Saracens will face a “special atmosphere” when they play Munster in the Champions Cup semi-finals, says the team’s director of rugby Mark McCall.
The defending champions crushed Glasgow to set up a last-four tie in Dublin on either 22 or 23 April.
Munster have been playing on a wave of emotion since the death of head coach Anthony Foley in October.
McCall said: “I don’t think our players realise what is coming. It’s important they do by the time we get there.”
He believes handling the emotion of the occasion will be a significant challenge for his players as they seek back-to-back European titles.
“I think it’s going to be one of the most special atmospheres anyone has ever played in,” McCall added.
“There is going to be an emotional element to it, and we must make sure we are ready for that and can cope with that.
“It’s going to be a very, very special occasion to be part of, but that’s not enough for us, we want to keep on going in this competition.”
A number of Saracens players will be returning to Dublin a matter of weeks after England were denied a Grand Slam, while at the Aviva on Saturday.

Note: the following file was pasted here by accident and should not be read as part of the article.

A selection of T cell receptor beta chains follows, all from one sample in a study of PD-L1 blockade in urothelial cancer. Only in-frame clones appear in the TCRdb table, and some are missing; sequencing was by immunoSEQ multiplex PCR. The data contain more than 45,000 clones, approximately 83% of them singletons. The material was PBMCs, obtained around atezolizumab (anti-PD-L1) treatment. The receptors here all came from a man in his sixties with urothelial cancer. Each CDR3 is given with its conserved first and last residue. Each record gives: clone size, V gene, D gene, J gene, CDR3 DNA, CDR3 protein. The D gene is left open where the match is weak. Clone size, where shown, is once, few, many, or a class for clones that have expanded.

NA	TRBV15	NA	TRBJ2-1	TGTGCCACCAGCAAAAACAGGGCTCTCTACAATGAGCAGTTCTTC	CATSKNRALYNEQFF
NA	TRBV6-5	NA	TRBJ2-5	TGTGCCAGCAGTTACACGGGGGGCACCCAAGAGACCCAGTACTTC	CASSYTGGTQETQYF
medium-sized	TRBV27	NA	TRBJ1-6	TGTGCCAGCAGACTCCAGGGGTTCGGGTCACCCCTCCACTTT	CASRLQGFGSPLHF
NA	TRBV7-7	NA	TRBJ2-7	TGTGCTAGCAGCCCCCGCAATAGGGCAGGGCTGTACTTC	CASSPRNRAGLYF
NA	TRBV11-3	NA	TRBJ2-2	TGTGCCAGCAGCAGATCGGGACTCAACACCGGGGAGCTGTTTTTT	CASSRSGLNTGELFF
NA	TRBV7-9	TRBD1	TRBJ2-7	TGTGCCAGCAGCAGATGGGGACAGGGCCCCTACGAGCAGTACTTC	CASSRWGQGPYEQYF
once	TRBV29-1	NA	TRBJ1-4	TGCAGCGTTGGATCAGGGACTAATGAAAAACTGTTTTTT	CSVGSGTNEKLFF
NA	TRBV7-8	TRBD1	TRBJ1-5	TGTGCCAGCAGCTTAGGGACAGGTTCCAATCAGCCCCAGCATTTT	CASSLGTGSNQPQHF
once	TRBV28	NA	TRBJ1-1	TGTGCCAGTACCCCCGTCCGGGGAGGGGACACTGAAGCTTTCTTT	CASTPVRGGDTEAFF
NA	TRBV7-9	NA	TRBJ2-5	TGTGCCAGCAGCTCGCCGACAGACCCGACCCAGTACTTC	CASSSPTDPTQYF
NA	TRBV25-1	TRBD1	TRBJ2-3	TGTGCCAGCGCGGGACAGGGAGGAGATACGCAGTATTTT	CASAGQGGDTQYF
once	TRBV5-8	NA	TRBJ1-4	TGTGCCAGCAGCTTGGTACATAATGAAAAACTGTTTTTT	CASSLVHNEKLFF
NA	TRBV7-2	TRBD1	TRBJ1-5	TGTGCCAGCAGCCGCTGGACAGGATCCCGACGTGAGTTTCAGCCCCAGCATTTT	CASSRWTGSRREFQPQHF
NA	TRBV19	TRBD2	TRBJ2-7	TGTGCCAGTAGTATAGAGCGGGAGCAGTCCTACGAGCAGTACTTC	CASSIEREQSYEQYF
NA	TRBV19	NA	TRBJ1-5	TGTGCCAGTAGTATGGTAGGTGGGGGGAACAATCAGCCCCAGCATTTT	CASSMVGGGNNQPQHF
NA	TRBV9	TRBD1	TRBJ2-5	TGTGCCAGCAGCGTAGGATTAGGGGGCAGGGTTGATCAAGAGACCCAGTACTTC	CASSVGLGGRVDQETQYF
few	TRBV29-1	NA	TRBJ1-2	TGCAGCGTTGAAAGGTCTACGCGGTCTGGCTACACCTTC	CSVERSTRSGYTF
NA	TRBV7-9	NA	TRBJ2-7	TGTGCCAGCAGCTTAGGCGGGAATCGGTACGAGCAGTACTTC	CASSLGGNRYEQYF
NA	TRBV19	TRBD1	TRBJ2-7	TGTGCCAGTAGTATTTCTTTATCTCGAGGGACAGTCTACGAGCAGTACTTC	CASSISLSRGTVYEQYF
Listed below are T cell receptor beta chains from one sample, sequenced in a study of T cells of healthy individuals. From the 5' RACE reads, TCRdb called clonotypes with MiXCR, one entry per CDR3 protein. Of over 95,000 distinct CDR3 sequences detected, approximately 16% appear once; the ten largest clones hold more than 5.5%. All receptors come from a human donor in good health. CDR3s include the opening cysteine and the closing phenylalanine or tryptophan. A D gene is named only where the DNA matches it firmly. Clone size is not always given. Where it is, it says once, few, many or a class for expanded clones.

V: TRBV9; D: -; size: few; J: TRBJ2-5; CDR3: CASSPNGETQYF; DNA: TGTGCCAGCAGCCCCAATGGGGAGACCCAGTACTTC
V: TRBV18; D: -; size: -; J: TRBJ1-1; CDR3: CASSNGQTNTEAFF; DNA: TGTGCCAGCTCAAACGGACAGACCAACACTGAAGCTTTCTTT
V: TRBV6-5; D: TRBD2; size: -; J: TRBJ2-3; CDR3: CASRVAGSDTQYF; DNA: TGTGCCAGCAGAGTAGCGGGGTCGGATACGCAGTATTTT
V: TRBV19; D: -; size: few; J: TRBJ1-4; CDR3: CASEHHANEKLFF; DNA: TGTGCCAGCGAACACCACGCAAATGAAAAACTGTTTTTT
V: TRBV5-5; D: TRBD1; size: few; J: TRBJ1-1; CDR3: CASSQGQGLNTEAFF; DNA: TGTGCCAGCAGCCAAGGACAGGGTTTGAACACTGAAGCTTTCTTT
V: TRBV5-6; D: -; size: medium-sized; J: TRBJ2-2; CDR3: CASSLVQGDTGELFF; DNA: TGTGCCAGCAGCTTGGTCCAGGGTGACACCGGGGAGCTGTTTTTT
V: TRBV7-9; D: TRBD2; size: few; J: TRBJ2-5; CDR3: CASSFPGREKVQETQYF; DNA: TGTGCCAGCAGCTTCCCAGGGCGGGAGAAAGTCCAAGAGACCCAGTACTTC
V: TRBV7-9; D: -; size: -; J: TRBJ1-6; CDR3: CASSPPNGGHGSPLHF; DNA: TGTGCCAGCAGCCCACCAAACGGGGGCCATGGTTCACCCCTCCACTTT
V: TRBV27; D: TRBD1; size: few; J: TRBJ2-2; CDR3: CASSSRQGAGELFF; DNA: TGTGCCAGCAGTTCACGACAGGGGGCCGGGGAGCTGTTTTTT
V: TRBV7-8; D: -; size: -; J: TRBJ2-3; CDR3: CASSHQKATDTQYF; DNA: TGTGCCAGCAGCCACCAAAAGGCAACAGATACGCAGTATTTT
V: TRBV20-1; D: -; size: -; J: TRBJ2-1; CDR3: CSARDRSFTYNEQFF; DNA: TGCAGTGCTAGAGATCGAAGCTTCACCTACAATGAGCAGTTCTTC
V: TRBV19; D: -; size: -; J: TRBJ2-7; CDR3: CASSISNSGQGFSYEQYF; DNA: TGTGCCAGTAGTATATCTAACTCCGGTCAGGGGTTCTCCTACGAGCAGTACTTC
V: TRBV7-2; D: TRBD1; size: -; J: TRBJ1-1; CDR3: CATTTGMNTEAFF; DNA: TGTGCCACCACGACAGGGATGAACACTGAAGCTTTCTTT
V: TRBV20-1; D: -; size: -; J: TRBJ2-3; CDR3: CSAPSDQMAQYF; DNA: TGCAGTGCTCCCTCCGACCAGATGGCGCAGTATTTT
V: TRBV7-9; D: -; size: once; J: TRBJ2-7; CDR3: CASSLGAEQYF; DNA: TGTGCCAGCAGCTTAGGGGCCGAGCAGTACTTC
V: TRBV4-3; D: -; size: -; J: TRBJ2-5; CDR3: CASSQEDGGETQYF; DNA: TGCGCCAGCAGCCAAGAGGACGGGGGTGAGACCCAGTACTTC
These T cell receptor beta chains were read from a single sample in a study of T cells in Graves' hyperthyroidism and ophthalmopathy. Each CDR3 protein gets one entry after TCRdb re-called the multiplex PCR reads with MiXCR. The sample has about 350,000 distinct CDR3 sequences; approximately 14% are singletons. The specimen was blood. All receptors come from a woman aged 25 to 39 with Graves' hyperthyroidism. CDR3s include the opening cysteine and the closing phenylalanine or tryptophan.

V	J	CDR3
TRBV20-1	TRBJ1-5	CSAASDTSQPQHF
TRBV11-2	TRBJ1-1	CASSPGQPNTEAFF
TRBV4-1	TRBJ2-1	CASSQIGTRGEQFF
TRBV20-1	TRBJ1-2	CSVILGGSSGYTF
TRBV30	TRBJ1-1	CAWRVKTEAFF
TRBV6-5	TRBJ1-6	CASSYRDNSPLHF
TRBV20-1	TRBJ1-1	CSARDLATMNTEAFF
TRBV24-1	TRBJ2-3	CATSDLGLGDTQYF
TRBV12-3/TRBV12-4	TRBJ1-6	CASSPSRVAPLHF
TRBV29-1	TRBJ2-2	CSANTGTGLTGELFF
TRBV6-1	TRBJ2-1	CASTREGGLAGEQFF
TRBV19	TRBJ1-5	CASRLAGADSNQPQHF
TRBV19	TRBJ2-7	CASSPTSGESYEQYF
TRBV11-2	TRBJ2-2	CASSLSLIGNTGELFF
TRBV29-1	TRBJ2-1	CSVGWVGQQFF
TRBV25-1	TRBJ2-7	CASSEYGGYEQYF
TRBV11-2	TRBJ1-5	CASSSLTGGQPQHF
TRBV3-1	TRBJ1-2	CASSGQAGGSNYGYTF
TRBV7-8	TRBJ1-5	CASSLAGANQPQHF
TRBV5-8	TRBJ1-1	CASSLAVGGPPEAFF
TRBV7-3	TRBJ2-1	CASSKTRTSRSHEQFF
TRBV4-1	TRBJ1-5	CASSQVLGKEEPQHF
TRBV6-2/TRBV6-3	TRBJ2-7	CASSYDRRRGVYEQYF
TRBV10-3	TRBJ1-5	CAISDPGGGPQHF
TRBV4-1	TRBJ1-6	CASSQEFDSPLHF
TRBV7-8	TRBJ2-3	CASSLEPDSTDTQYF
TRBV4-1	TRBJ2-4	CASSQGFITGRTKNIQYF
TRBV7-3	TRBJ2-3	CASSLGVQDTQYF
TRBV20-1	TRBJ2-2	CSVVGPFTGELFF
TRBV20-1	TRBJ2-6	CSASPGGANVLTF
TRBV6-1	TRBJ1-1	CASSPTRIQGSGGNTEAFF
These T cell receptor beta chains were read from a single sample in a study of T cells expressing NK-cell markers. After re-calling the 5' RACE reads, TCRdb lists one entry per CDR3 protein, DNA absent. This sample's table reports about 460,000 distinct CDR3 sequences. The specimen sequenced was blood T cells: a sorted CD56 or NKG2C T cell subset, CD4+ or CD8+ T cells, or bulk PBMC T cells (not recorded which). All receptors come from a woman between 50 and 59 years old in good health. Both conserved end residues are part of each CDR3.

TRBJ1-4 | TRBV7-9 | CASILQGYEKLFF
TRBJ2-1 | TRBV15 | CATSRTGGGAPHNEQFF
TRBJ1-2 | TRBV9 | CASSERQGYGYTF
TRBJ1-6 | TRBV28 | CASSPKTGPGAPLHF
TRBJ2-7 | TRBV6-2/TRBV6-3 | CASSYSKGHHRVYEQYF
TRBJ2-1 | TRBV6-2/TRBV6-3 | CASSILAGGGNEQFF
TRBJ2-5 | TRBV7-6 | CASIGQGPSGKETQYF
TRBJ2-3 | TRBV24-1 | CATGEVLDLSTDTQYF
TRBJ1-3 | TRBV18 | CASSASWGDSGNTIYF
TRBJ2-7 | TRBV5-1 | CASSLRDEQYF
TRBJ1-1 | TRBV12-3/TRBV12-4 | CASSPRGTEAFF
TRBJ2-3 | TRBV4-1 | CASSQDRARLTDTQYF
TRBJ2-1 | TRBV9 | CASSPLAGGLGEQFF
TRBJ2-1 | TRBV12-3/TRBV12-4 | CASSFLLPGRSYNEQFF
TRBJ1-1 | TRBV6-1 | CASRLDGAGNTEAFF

“The fact a lot of our players played in that England against Ireland game is going to help,” McCall said.
“We have a very experienced group who relish these big occasions.”
Saracens are still on course for a second successive domestic and European double, and captain Brad Barritt says the squad is hungrier than ever.
“We are a trusted group of friends who are honest with each other and push each other hard to be the best team we can be,” Barritt told BBC 5 live.
“We have obviously set ourselves a mountain to climb from the success last year, but the pleasing thing is the hunger and the desire in the squad is bigger than it’s ever been.”